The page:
“Sudden illness of a family member—especially a child who goes from fiercely independent to completely dependent—really drains your energy and robs you of your sanity,” says Tony. “You are scared all the time that you may do something to make things worse or make some mistake in judgment that might really damage your child. When you have to ask yourself at least once a week if you should take your kid to the ER, it can make you a very stressed person.”

While her parents were facing the loss of a happy and energetic child, Savannah was losing her innocence and joy to an endless cycle of pain and self-doubt.

“She lost her dreams, ambitions and laser focus. At times, especially when her peers and the medical community doubted the validity of her pain, she became a very fragile and broken person,” says Elisabeth.

Feeling the lack of support
For Tony and Elisabeth, the hardest part of Savannah’s illness is not being able to ease her suffering.

“Nothing is worse than when your child literally begs you for help and there is nothing you can do,” says Tony. Adding to the frustration: lack of kindness and understanding from numerous healthcare professionals. Out of 100 doctors so far, they can count on one hand the number they trust to care for Savannah.

As is the case for most families in similar situations, some family and friends have disappeared. But Savannah’s grandparents and godparents are amazing, putting their own lives on hold to help out. And some strangers have entered their lives with kindness, warmth and generosity. This outpouring of support and love has helped Elisabeth and Tony face an uncertain journey.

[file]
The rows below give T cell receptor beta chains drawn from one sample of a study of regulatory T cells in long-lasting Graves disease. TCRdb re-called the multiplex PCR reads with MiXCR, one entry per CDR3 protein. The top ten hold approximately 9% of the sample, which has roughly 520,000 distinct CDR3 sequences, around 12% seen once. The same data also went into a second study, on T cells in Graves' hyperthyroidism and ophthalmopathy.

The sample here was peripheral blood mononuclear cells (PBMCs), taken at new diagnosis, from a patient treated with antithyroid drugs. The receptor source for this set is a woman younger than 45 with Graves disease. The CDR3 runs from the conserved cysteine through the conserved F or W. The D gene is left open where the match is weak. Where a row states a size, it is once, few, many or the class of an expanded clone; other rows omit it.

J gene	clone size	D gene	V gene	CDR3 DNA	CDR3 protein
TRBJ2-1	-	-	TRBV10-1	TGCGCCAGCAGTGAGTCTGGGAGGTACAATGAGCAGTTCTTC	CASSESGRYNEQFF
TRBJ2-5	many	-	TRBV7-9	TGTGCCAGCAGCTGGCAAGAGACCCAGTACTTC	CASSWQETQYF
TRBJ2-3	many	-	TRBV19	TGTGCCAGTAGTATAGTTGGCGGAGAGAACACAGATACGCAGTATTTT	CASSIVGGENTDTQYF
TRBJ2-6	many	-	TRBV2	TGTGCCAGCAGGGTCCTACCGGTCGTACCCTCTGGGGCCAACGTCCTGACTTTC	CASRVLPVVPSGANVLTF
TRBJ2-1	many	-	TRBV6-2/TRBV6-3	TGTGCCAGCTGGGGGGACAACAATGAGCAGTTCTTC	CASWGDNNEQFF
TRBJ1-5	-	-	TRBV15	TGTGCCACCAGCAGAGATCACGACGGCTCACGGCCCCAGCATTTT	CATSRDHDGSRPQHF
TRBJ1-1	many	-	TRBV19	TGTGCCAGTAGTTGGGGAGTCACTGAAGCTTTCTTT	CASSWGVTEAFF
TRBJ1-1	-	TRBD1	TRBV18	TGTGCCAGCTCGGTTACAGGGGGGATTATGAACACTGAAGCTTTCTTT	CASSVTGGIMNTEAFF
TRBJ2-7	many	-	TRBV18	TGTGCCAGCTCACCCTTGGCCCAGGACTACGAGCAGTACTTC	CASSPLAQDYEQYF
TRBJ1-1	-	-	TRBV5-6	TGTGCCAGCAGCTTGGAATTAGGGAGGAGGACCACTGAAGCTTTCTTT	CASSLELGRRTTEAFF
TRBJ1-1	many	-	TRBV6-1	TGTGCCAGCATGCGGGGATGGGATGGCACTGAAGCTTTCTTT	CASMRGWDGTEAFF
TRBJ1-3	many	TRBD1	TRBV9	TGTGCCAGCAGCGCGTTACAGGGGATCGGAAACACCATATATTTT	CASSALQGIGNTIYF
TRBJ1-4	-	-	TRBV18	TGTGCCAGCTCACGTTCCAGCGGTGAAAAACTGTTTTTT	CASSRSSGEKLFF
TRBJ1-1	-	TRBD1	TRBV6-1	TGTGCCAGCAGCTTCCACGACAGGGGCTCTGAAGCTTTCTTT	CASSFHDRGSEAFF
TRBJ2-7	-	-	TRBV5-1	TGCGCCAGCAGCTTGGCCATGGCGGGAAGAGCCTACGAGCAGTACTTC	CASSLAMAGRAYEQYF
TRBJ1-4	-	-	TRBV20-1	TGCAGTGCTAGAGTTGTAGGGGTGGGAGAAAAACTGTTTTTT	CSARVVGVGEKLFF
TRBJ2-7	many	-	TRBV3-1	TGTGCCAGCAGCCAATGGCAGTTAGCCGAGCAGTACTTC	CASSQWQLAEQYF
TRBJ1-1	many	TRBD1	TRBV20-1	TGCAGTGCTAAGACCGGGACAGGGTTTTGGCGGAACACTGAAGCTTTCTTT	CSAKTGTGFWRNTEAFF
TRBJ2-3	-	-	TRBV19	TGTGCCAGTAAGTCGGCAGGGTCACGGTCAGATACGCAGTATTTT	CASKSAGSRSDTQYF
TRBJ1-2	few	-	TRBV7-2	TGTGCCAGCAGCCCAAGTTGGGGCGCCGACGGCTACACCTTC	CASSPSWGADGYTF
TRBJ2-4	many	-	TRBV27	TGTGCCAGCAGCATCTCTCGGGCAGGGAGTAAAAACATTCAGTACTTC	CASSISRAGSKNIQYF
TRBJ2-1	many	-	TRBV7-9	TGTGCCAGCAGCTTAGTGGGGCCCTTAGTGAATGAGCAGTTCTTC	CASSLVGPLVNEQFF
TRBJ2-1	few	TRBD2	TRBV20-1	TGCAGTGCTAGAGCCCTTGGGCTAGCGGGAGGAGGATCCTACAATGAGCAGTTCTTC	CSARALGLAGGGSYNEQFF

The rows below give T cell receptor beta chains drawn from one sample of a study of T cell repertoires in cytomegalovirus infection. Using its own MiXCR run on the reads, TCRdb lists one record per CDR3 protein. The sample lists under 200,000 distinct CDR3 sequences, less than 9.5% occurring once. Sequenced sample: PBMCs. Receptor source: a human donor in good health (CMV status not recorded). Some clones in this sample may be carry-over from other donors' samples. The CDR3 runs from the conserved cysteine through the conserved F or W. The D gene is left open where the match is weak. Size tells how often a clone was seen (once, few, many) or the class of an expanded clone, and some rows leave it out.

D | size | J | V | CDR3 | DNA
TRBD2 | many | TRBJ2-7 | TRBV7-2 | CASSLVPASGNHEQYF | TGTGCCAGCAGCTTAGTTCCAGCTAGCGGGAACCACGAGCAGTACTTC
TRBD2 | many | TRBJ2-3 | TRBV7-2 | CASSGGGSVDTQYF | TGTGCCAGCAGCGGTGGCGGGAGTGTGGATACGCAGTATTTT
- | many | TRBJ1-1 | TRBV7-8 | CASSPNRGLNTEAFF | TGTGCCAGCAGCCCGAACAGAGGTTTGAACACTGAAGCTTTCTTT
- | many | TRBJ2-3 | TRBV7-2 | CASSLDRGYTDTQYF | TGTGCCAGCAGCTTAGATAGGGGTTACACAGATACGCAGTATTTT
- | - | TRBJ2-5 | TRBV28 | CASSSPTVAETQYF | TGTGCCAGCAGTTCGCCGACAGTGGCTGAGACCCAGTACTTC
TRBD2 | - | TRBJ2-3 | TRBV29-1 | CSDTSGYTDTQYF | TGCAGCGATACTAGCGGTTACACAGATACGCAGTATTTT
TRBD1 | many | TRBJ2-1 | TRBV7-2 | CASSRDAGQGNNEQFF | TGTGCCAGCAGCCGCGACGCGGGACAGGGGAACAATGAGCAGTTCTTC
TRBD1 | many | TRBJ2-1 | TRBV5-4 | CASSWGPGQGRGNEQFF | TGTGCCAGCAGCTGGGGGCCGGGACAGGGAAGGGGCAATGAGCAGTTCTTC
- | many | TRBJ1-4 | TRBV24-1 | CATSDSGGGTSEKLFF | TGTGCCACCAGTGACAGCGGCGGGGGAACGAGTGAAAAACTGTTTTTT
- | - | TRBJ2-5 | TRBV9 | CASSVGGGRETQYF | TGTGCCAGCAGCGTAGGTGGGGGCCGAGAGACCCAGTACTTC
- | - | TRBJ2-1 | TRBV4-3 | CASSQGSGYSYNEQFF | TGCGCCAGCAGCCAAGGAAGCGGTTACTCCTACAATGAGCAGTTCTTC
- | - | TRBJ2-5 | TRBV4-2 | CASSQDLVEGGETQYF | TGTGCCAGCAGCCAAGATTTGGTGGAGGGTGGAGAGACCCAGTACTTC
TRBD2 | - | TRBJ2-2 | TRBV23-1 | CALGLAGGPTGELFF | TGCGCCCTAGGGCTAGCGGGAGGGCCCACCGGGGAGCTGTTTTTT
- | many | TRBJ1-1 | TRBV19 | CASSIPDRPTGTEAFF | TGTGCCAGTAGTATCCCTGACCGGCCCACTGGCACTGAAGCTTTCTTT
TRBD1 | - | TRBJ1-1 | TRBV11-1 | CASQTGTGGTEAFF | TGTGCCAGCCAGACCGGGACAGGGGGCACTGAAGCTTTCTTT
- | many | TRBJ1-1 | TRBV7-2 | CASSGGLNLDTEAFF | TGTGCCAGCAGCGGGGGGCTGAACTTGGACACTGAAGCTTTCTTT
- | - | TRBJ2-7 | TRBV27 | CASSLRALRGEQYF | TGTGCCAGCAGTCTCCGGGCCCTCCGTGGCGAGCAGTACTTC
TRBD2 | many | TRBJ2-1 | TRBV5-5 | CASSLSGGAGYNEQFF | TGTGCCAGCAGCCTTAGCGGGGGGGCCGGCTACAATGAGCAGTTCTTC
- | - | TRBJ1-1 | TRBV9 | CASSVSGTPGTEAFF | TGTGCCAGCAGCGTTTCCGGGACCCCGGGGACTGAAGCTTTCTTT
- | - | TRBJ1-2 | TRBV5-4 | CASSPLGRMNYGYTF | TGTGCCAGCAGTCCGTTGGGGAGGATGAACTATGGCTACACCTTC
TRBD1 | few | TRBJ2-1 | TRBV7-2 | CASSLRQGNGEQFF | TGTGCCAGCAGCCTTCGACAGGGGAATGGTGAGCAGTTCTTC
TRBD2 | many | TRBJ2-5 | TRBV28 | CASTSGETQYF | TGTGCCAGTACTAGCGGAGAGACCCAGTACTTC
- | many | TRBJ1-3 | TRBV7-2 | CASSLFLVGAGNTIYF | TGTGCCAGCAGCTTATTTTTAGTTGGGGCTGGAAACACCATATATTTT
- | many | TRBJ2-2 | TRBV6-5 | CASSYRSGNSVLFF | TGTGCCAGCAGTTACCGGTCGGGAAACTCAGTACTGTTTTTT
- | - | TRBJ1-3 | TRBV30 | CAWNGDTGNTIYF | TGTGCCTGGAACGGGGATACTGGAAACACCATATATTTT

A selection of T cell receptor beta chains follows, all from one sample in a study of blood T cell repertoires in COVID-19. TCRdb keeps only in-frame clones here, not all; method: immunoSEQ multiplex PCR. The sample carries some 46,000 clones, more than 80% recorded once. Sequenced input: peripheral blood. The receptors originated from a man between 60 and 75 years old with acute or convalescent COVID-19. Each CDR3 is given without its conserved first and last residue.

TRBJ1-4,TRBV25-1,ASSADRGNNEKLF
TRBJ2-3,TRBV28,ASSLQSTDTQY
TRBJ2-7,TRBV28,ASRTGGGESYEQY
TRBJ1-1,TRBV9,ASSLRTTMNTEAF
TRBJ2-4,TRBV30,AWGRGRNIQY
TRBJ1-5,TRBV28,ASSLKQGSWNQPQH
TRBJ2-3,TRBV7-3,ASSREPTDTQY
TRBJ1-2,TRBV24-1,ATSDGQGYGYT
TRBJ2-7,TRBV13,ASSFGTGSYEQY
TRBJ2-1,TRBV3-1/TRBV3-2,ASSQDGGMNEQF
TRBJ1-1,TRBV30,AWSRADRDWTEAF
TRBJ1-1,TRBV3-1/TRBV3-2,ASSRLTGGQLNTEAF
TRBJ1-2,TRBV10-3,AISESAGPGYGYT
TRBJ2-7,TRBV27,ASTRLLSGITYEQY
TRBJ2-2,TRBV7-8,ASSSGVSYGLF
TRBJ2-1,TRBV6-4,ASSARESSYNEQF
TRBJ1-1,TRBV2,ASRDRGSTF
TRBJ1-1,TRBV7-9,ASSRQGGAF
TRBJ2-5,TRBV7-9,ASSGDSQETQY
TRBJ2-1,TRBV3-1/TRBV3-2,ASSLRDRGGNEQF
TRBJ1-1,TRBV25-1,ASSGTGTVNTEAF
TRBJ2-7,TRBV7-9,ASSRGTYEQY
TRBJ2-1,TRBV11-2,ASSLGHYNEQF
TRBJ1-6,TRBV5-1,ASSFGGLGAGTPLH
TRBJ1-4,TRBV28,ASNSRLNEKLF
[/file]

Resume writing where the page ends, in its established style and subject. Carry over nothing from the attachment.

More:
While both wish they never had to walk this road, Elisabeth and Tony now value each other more as partners. “Aspects of our lives that used to be difficult seem trivial now,” says Elisabeth. “The past few years have given us have new respect for each other. We both are insanely grateful for our family, and very protective of our younger son. We try to make sure his needs are not lost while we care for Savannah.”

Some practical advice
Despite years of practice with coping, some days are still tough for her parents. “It should get easier with time, but sometimes when we have a setback, I start to lose hope that things are ever going to be OK,” says Elisabeth.